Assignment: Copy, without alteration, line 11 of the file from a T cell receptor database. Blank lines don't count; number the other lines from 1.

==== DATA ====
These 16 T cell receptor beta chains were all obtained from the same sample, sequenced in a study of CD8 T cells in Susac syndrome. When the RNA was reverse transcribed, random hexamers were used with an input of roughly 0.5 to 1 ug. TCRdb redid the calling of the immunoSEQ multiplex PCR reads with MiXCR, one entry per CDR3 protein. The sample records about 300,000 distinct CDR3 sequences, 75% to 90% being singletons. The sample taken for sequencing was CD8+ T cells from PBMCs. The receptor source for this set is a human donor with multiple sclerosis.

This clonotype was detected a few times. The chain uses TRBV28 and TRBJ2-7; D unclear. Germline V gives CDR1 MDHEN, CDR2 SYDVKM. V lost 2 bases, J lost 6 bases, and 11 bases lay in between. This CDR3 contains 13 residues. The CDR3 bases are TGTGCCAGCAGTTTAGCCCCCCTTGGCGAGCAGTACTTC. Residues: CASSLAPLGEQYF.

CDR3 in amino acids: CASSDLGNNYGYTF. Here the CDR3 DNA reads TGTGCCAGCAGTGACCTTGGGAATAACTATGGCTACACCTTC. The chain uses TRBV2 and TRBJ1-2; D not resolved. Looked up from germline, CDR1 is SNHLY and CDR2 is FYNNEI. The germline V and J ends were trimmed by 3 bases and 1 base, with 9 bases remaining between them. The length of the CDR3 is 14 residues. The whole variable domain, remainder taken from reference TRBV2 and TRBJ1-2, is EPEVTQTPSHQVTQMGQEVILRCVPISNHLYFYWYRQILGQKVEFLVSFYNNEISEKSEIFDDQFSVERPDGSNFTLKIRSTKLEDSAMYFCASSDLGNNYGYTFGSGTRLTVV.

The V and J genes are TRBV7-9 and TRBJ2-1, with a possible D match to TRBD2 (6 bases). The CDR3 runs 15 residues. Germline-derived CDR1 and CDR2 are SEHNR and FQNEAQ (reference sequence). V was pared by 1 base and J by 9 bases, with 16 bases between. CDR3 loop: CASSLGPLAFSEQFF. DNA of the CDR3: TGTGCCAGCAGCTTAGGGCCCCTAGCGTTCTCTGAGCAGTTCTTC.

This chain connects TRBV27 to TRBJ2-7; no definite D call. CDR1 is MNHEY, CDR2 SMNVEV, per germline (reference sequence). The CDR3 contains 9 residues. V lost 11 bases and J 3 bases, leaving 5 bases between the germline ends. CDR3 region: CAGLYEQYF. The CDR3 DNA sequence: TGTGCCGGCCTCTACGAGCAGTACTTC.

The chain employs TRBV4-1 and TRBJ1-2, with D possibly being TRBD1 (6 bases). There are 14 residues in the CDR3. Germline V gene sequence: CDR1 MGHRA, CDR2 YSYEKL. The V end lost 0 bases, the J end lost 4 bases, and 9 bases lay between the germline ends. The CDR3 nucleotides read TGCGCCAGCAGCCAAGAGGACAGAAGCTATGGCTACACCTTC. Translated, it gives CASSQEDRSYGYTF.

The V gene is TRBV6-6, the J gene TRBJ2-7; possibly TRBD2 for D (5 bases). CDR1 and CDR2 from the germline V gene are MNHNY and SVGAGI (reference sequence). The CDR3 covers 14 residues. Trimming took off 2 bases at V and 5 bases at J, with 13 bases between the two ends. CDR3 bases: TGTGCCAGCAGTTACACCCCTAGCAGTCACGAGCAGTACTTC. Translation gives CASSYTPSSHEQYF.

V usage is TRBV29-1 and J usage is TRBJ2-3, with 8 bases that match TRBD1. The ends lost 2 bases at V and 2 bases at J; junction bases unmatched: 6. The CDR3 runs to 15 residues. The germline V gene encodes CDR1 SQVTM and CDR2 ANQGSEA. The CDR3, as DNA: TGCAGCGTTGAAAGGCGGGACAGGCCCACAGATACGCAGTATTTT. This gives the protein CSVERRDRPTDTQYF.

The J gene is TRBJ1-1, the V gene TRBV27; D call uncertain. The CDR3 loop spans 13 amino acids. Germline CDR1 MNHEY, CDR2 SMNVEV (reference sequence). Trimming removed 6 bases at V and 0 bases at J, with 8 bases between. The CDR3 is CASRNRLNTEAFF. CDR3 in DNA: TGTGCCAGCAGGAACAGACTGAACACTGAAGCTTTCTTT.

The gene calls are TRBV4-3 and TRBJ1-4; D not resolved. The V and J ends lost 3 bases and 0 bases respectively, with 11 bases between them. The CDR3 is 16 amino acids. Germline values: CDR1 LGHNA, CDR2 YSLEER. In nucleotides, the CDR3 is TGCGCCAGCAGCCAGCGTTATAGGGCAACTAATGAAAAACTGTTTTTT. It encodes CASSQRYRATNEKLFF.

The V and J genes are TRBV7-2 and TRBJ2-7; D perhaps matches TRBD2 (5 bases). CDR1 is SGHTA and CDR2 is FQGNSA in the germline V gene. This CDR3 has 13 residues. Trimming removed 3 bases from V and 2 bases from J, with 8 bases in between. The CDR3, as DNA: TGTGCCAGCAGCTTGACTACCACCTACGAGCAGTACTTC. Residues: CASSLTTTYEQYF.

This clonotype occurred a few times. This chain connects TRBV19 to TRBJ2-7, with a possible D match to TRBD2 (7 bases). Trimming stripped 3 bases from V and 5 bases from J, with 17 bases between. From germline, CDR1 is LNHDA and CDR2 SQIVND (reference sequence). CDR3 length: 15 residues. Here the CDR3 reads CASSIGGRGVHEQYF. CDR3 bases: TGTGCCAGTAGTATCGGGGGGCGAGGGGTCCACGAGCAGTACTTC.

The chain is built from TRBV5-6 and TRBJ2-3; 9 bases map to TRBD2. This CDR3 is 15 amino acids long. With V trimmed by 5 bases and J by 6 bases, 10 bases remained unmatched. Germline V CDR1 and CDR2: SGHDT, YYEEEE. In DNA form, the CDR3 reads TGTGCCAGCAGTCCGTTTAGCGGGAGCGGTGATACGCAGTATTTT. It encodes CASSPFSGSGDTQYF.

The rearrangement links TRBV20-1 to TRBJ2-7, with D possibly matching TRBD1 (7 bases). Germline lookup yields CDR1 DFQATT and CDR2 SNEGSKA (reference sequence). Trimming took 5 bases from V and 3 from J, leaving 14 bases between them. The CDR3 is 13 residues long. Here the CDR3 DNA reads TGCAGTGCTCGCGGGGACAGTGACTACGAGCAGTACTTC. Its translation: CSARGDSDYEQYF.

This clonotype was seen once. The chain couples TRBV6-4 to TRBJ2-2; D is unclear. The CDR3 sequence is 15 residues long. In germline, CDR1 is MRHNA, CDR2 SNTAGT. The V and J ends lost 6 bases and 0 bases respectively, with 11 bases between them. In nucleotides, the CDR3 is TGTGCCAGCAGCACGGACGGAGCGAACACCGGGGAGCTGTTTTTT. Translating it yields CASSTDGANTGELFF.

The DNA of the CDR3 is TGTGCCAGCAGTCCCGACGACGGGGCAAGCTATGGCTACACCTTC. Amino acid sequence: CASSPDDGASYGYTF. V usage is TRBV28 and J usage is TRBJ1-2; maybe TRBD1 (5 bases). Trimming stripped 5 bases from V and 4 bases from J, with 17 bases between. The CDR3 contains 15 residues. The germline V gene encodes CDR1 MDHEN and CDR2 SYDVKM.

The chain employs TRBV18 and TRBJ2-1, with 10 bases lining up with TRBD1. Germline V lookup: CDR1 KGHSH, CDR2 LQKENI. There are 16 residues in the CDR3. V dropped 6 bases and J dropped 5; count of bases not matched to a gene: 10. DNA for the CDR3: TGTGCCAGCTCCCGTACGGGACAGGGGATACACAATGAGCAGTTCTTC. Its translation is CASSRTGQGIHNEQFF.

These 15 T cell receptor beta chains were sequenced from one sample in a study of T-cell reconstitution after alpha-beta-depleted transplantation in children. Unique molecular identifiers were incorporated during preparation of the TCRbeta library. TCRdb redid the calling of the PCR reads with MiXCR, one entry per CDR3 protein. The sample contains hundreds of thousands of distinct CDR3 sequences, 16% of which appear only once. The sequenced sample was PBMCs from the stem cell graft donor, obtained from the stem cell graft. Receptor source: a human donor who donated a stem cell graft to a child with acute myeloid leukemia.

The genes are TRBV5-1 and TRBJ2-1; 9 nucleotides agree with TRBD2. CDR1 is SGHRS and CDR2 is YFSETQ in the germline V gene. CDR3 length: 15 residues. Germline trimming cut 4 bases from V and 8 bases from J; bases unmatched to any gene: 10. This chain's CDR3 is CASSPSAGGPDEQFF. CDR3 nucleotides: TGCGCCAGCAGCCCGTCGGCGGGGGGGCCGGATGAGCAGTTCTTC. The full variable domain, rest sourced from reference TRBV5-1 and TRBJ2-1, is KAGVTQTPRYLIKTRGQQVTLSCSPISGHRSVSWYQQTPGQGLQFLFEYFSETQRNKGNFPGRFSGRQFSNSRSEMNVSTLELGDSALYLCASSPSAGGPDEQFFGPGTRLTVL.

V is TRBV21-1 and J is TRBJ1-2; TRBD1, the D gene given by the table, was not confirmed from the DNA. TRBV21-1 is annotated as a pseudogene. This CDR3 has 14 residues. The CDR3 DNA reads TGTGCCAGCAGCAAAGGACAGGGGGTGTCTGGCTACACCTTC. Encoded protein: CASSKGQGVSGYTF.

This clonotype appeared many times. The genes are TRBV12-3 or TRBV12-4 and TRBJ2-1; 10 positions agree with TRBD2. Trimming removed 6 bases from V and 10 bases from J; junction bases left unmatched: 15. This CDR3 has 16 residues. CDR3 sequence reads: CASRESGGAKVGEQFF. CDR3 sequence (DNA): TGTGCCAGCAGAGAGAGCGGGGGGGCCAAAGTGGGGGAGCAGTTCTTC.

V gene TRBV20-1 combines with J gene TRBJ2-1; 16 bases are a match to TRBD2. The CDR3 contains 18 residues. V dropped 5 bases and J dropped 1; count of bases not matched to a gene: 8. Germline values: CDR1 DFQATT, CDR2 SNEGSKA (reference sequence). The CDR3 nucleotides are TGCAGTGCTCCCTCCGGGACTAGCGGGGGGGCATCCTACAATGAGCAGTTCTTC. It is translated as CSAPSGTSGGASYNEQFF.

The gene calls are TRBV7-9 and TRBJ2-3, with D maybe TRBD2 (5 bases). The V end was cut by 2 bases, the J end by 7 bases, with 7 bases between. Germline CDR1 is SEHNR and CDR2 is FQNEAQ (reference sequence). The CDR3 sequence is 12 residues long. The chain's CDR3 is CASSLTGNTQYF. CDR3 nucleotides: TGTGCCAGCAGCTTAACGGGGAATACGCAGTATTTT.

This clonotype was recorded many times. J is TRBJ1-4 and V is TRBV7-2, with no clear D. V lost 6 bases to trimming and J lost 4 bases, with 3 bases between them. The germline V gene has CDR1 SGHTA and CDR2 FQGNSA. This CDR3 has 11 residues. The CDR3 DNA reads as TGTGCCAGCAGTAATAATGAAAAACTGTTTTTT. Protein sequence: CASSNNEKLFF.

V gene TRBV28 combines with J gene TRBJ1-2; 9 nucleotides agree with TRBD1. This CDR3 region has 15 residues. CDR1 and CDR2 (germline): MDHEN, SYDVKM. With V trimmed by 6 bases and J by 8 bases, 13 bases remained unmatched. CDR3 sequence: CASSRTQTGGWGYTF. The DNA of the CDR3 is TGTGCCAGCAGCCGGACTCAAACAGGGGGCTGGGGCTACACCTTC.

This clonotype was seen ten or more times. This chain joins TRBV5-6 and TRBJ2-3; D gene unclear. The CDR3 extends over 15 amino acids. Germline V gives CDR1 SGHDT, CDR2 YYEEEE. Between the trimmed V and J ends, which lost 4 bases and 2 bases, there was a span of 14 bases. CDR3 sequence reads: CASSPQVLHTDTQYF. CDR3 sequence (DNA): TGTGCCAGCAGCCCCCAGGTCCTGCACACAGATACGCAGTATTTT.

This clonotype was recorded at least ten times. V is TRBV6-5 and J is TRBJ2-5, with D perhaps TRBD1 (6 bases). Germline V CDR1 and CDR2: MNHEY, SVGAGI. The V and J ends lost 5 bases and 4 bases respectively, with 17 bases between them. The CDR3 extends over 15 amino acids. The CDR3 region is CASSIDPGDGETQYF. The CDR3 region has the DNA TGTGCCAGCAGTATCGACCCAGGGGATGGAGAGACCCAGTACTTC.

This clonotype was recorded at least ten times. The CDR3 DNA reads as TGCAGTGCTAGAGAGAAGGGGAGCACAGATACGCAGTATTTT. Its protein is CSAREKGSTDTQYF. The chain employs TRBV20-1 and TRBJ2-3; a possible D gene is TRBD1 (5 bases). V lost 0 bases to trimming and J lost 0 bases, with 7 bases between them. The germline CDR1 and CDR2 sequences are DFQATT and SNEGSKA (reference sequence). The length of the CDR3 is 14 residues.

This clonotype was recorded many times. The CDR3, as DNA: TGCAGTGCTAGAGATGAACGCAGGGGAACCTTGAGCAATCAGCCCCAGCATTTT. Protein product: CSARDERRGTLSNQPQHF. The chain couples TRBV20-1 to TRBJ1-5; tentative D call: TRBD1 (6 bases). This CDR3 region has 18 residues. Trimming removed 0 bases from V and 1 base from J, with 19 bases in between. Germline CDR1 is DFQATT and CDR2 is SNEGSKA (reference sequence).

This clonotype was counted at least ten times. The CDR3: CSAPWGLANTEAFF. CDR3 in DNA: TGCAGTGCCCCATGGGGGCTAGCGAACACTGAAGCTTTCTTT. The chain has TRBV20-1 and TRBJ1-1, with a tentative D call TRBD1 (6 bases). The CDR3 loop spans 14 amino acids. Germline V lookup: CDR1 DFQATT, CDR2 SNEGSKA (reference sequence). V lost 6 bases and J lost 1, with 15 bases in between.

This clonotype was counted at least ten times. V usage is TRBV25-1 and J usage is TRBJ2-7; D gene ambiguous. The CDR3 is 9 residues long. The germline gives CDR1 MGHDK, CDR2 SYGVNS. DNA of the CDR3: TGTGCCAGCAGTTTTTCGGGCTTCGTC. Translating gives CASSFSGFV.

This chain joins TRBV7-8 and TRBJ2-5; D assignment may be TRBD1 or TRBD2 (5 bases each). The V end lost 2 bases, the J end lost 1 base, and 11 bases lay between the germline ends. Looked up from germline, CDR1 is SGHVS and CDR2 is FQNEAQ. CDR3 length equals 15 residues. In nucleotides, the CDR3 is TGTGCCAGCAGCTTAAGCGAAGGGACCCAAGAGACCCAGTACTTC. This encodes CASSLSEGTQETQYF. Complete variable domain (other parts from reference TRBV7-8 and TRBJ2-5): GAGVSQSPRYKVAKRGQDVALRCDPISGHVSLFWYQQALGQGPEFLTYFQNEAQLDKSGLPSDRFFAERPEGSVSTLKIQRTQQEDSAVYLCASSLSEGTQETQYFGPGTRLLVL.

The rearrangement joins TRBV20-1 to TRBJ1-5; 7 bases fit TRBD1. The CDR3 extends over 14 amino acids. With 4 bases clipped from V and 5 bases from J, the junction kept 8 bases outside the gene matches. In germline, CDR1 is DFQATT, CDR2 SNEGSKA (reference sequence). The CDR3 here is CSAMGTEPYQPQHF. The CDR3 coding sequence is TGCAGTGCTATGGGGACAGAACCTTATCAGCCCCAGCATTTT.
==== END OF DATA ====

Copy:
The V and J genes are TRBV7-2 and TRBJ2-7; D perhaps matches TRBD2 (5 bases). CDR1 is SGHTA and CDR2 is FQGNSA in the germline V gene. This CDR3 has 13 residues. Trimming removed 3 bases from V and 2 bases from J, with 8 bases in between. The CDR3, as DNA: TGTGCCAGCAGCTTGACTACCACCTACGAGCAGTACTTC. Residues: CASSLTTTYEQYF.